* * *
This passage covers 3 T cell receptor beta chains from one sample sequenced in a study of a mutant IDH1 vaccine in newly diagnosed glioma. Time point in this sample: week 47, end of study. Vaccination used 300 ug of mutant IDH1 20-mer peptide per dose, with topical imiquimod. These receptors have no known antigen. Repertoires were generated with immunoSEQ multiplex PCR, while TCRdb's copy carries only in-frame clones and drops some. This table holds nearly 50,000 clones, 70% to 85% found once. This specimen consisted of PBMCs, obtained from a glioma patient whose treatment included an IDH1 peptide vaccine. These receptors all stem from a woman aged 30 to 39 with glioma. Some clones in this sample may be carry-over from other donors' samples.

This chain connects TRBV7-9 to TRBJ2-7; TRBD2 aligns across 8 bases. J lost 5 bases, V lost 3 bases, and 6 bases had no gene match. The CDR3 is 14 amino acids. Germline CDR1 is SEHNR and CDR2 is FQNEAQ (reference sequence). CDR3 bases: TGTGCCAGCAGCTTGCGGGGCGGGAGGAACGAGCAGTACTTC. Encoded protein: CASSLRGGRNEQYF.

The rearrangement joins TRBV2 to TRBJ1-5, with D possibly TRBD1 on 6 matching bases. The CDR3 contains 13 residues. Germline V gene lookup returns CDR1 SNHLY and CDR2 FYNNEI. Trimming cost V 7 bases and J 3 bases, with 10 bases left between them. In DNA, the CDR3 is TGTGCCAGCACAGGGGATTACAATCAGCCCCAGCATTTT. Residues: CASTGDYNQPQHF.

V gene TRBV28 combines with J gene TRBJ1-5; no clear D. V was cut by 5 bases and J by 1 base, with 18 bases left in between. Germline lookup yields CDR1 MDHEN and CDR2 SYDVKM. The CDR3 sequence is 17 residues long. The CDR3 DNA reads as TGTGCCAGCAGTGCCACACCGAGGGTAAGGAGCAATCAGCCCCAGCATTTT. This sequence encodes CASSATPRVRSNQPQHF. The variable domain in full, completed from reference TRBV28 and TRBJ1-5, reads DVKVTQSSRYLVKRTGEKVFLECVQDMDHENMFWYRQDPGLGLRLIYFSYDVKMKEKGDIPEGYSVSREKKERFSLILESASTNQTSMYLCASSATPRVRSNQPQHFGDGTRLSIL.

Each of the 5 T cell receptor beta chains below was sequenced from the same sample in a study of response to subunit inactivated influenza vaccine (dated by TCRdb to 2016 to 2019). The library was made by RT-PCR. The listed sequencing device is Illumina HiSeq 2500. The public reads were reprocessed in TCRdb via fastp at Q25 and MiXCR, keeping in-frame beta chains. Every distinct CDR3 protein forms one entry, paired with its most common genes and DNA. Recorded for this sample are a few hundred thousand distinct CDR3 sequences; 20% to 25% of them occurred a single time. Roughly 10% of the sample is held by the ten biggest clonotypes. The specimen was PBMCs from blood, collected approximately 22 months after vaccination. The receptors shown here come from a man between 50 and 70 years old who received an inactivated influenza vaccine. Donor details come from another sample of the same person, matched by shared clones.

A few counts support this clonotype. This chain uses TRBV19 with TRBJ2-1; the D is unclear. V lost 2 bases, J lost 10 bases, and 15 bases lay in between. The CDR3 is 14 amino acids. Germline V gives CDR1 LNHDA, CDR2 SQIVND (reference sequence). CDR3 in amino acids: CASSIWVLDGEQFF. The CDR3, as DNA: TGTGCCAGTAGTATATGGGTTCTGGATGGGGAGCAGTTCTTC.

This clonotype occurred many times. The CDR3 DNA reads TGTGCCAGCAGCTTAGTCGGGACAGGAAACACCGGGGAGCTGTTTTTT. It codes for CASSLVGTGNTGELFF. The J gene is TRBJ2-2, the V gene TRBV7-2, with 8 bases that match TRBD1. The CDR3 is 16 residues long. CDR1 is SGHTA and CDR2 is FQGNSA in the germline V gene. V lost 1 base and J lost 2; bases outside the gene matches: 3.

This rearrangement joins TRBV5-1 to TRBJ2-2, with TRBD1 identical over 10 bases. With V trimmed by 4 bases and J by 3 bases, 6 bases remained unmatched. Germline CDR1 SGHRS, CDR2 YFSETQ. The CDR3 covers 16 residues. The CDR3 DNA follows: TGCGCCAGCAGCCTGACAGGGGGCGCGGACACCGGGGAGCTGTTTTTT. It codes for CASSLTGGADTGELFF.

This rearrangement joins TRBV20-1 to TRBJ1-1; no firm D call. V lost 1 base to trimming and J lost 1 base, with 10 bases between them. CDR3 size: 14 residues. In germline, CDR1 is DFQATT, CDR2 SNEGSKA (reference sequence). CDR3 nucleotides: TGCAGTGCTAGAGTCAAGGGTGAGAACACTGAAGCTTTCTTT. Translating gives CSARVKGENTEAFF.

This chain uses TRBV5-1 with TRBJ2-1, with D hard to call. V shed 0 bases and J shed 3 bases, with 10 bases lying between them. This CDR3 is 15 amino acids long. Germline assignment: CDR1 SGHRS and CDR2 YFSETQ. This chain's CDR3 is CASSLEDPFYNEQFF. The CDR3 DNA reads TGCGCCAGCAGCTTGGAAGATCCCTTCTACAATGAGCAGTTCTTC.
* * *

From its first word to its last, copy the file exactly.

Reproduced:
This passage covers 3 T cell receptor beta chains from one sample sequenced in a study of a mutant IDH1 vaccine in newly diagnosed glioma. Time point in this sample: week 47, end of study. Vaccination used 300 ug of mutant IDH1 20-mer peptide per dose, with topical imiquimod. These receptors have no known antigen. Repertoires were generated with immunoSEQ multiplex PCR, while TCRdb's copy carries only in-frame clones and drops some. This table holds nearly 50,000 clones, 70% to 85% found once. This specimen consisted of PBMCs, obtained from a glioma patient whose treatment included an IDH1 peptide vaccine. These receptors all stem from a woman aged 30 to 39 with glioma. Some clones in this sample may be carry-over from other donors' samples.

This chain connects TRBV7-9 to TRBJ2-7; TRBD2 aligns across 8 bases. J lost 5 bases, V lost 3 bases, and 6 bases had no gene match. The CDR3 is 14 amino acids. Germline CDR1 is SEHNR and CDR2 is FQNEAQ (reference sequence). CDR3 bases: TGTGCCAGCAGCTTGCGGGGCGGGAGGAACGAGCAGTACTTC. Encoded protein: CASSLRGGRNEQYF.

The rearrangement joins TRBV2 to TRBJ1-5, with D possibly TRBD1 on 6 matching bases. The CDR3 contains 13 residues. Germline V gene lookup returns CDR1 SNHLY and CDR2 FYNNEI. Trimming cost V 7 bases and J 3 bases, with 10 bases left between them. In DNA, the CDR3 is TGTGCCAGCACAGGGGATTACAATCAGCCCCAGCATTTT. Residues: CASTGDYNQPQHF.

V gene TRBV28 combines with J gene TRBJ1-5; no clear D. V was cut by 5 bases and J by 1 base, with 18 bases left in between. Germline lookup yields CDR1 MDHEN and CDR2 SYDVKM. The CDR3 sequence is 17 residues long. The CDR3 DNA reads as TGTGCCAGCAGTGCCACACCGAGGGTAAGGAGCAATCAGCCCCAGCATTTT. This sequence encodes CASSATPRVRSNQPQHF. The variable domain in full, completed from reference TRBV28 and TRBJ1-5, reads DVKVTQSSRYLVKRTGEKVFLECVQDMDHENMFWYRQDPGLGLRLIYFSYDVKMKEKGDIPEGYSVSREKKERFSLILESASTNQTSMYLCASSATPRVRSNQPQHFGDGTRLSIL.

Each of the 5 T cell receptor beta chains below was sequenced from the same sample in a study of response to subunit inactivated influenza vaccine (dated by TCRdb to 2016 to 2019). The library was made by RT-PCR. The listed sequencing device is Illumina HiSeq 2500. The public reads were reprocessed in TCRdb via fastp at Q25 and MiXCR, keeping in-frame beta chains. Every distinct CDR3 protein forms one entry, paired with its most common genes and DNA. Recorded for this sample are a few hundred thousand distinct CDR3 sequences; 20% to 25% of them occurred a single time. Roughly 10% of the sample is held by the ten biggest clonotypes. The specimen was PBMCs from blood, collected approximately 22 months after vaccination. The receptors shown here come from a man between 50 and 70 years old who received an inactivated influenza vaccine. Donor details come from another sample of the same person, matched by shared clones.

A few counts support this clonotype. This chain uses TRBV19 with TRBJ2-1; the D is unclear. V lost 2 bases, J lost 10 bases, and 15 bases lay in between. The CDR3 is 14 amino acids. Germline V gives CDR1 LNHDA, CDR2 SQIVND (reference sequence). CDR3 in amino acids: CASSIWVLDGEQFF. The CDR3, as DNA: TGTGCCAGTAGTATATGGGTTCTGGATGGGGAGCAGTTCTTC.

This clonotype occurred many times. The CDR3 DNA reads TGTGCCAGCAGCTTAGTCGGGACAGGAAACACCGGGGAGCTGTTTTTT. It codes for CASSLVGTGNTGELFF. The J gene is TRBJ2-2, the V gene TRBV7-2, with 8 bases that match TRBD1. The CDR3 is 16 residues long. CDR1 is SGHTA and CDR2 is FQGNSA in the germline V gene. V lost 1 base and J lost 2; bases outside the gene matches: 3.

This rearrangement joins TRBV5-1 to TRBJ2-2, with TRBD1 identical over 10 bases. With V trimmed by 4 bases and J by 3 bases, 6 bases remained unmatched. Germline CDR1 SGHRS, CDR2 YFSETQ. The CDR3 covers 16 residues. The CDR3 DNA follows: TGCGCCAGCAGCCTGACAGGGGGCGCGGACACCGGGGAGCTGTTTTTT. It codes for CASSLTGGADTGELFF.

This rearrangement joins TRBV20-1 to TRBJ1-1; no firm D call. V lost 1 base to trimming and J lost 1 base, with 10 bases between them. CDR3 size: 14 residues. In germline, CDR1 is DFQATT, CDR2 SNEGSKA (reference sequence). CDR3 nucleotides: TGCAGTGCTAGAGTCAAGGGTGAGAACACTGAAGCTTTCTTT. Translating gives CSARVKGENTEAFF.

This chain uses TRBV5-1 with TRBJ2-1, with D hard to call. V shed 0 bases and J shed 3 bases, with 10 bases lying between them. This CDR3 is 15 amino acids long. Germline assignment: CDR1 SGHRS and CDR2 YFSETQ. This chain's CDR3 is CASSLEDPFYNEQFF. The CDR3 DNA reads TGCGCCAGCAGCTTGGAAGATCCCTTCTACAATGAGCAGTTCTTC.